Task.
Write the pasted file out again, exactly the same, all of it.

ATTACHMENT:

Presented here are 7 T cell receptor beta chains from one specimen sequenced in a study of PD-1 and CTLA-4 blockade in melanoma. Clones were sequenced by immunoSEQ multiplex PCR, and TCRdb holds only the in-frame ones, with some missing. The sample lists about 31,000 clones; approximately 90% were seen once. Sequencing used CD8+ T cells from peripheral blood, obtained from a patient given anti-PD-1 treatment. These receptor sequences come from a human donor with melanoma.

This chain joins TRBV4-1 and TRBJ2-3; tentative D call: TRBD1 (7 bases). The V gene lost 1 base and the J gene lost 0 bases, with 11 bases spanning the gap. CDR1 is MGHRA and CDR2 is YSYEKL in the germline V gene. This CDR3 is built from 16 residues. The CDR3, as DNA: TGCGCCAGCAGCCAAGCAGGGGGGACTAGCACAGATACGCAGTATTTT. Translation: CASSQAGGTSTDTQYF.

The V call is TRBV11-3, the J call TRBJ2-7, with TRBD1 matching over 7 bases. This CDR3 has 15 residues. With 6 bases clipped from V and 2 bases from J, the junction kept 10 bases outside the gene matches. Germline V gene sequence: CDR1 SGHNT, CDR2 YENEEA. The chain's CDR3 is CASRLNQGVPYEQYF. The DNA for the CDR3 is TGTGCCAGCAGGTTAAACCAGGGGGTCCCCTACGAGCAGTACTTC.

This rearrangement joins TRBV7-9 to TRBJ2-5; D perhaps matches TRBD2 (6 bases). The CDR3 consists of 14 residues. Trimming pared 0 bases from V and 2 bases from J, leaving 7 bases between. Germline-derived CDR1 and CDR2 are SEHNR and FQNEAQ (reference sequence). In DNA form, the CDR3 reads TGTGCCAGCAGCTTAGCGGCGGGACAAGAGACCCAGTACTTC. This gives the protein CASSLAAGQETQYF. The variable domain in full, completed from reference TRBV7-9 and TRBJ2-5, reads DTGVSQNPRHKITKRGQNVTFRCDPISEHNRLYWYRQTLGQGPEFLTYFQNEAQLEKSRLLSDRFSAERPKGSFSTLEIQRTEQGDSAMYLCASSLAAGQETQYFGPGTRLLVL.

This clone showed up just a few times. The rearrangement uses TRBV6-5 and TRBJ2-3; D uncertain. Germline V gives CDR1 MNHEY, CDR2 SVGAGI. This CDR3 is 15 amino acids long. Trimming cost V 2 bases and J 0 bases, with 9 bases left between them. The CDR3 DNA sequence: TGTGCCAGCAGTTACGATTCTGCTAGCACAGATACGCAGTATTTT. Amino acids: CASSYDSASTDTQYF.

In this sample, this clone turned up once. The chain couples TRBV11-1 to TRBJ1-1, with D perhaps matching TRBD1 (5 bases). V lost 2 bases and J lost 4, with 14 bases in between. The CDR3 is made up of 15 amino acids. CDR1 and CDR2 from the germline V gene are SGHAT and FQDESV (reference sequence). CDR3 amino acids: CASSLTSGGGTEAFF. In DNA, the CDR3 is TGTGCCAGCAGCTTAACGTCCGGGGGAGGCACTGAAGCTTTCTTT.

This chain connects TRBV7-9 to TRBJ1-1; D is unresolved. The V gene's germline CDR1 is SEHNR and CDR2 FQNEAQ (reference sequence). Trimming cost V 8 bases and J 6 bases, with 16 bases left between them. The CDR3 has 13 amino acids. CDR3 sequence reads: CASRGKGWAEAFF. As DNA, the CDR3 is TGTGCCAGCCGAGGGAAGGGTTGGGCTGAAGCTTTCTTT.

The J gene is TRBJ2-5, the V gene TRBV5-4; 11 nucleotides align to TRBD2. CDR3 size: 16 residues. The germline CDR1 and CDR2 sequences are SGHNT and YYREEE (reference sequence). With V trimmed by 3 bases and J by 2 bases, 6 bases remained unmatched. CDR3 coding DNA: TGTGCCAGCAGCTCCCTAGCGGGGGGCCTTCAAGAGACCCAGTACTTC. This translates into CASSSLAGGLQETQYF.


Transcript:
Presented here are 7 T cell receptor beta chains from one specimen sequenced in a study of PD-1 and CTLA-4 blockade in melanoma. Clones were sequenced by immunoSEQ multiplex PCR, and TCRdb holds only the in-frame ones, with some missing. The sample lists about 31,000 clones; approximately 90% were seen once. Sequencing used CD8+ T cells from peripheral blood, obtained from a patient given anti-PD-1 treatment. These receptor sequences come from a human donor with melanoma.

This chain joins TRBV4-1 and TRBJ2-3; tentative D call: TRBD1 (7 bases). The V gene lost 1 base and the J gene lost 0 bases, with 11 bases spanning the gap. CDR1 is MGHRA and CDR2 is YSYEKL in the germline V gene. This CDR3 is built from 16 residues. The CDR3, as DNA: TGCGCCAGCAGCCAAGCAGGGGGGACTAGCACAGATACGCAGTATTTT. Translation: CASSQAGGTSTDTQYF.

The V call is TRBV11-3, the J call TRBJ2-7, with TRBD1 matching over 7 bases. This CDR3 has 15 residues. With 6 bases clipped from V and 2 bases from J, the junction kept 10 bases outside the gene matches. Germline V gene sequence: CDR1 SGHNT, CDR2 YENEEA. The chain's CDR3 is CASRLNQGVPYEQYF. The DNA for the CDR3 is TGTGCCAGCAGGTTAAACCAGGGGGTCCCCTACGAGCAGTACTTC.

This rearrangement joins TRBV7-9 to TRBJ2-5; D perhaps matches TRBD2 (6 bases). The CDR3 consists of 14 residues. Trimming pared 0 bases from V and 2 bases from J, leaving 7 bases between. Germline-derived CDR1 and CDR2 are SEHNR and FQNEAQ (reference sequence). In DNA form, the CDR3 reads TGTGCCAGCAGCTTAGCGGCGGGACAAGAGACCCAGTACTTC. This gives the protein CASSLAAGQETQYF. The variable domain in full, completed from reference TRBV7-9 and TRBJ2-5, reads DTGVSQNPRHKITKRGQNVTFRCDPISEHNRLYWYRQTLGQGPEFLTYFQNEAQLEKSRLLSDRFSAERPKGSFSTLEIQRTEQGDSAMYLCASSLAAGQETQYFGPGTRLLVL.

This clone showed up just a few times. The rearrangement uses TRBV6-5 and TRBJ2-3; D uncertain. Germline V gives CDR1 MNHEY, CDR2 SVGAGI. This CDR3 is 15 amino acids long. Trimming cost V 2 bases and J 0 bases, with 9 bases left between them. The CDR3 DNA sequence: TGTGCCAGCAGTTACGATTCTGCTAGCACAGATACGCAGTATTTT. Amino acids: CASSYDSASTDTQYF.

In this sample, this clone turned up once. The chain couples TRBV11-1 to TRBJ1-1, with D perhaps matching TRBD1 (5 bases). V lost 2 bases and J lost 4, with 14 bases in between. The CDR3 is made up of 15 amino acids. CDR1 and CDR2 from the germline V gene are SGHAT and FQDESV (reference sequence). CDR3 amino acids: CASSLTSGGGTEAFF. In DNA, the CDR3 is TGTGCCAGCAGCTTAACGTCCGGGGGAGGCACTGAAGCTTTCTTT.

This chain connects TRBV7-9 to TRBJ1-1; D is unresolved. The V gene's germline CDR1 is SEHNR and CDR2 FQNEAQ (reference sequence). Trimming cost V 8 bases and J 6 bases, with 16 bases left between them. The CDR3 has 13 amino acids. CDR3 sequence reads: CASRGKGWAEAFF. As DNA, the CDR3 is TGTGCCAGCCGAGGGAAGGGTTGGGCTGAAGCTTTCTTT.

The J gene is TRBJ2-5, the V gene TRBV5-4; 11 nucleotides align to TRBD2. CDR3 size: 16 residues. The germline CDR1 and CDR2 sequences are SGHNT and YYREEE (reference sequence). With V trimmed by 3 bases and J by 2 bases, 6 bases remained unmatched. CDR3 coding DNA: TGTGCCAGCAGCTCCCTAGCGGGGGGCCTTCAAGAGACCCAGTACTTC. This translates into CASSSLAGGLQETQYF.